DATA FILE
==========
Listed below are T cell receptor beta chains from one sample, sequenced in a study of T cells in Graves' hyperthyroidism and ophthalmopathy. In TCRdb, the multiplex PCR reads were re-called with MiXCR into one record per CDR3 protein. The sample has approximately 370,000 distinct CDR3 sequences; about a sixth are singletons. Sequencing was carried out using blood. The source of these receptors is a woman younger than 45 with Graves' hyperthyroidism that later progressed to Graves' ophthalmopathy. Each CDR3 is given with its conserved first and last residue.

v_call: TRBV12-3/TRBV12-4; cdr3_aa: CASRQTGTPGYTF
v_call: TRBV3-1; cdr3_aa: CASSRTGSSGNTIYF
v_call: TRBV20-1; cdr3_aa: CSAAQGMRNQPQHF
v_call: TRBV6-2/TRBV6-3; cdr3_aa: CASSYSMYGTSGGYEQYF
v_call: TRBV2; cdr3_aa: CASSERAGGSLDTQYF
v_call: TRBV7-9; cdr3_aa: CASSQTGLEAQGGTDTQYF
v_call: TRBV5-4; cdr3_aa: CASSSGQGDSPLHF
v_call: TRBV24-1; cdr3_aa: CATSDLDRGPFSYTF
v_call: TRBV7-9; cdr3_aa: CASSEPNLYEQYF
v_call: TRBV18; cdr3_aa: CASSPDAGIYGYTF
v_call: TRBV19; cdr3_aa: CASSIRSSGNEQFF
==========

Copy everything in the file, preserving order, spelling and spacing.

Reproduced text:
Listed below are T cell receptor beta chains from one sample, sequenced in a study of T cells in Graves' hyperthyroidism and ophthalmopathy. In TCRdb, the multiplex PCR reads were re-called with MiXCR into one record per CDR3 protein. The sample has approximately 370,000 distinct CDR3 sequences; about a sixth are singletons. Sequencing was carried out using blood. The source of these receptors is a woman younger than 45 with Graves' hyperthyroidism that later progressed to Graves' ophthalmopathy. Each CDR3 is given with its conserved first and last residue.

v_call: TRBV12-3/TRBV12-4; cdr3_aa: CASRQTGTPGYTF
v_call: TRBV3-1; cdr3_aa: CASSRTGSSGNTIYF
v_call: TRBV20-1; cdr3_aa: CSAAQGMRNQPQHF
v_call: TRBV6-2/TRBV6-3; cdr3_aa: CASSYSMYGTSGGYEQYF
v_call: TRBV2; cdr3_aa: CASSERAGGSLDTQYF
v_call: TRBV7-9; cdr3_aa: CASSQTGLEAQGGTDTQYF
v_call: TRBV5-4; cdr3_aa: CASSSGQGDSPLHF
v_call: TRBV24-1; cdr3_aa: CATSDLDRGPFSYTF
v_call: TRBV7-9; cdr3_aa: CASSEPNLYEQYF
v_call: TRBV18; cdr3_aa: CASSPDAGIYGYTF
v_call: TRBV19; cdr3_aa: CASSIRSSGNEQFF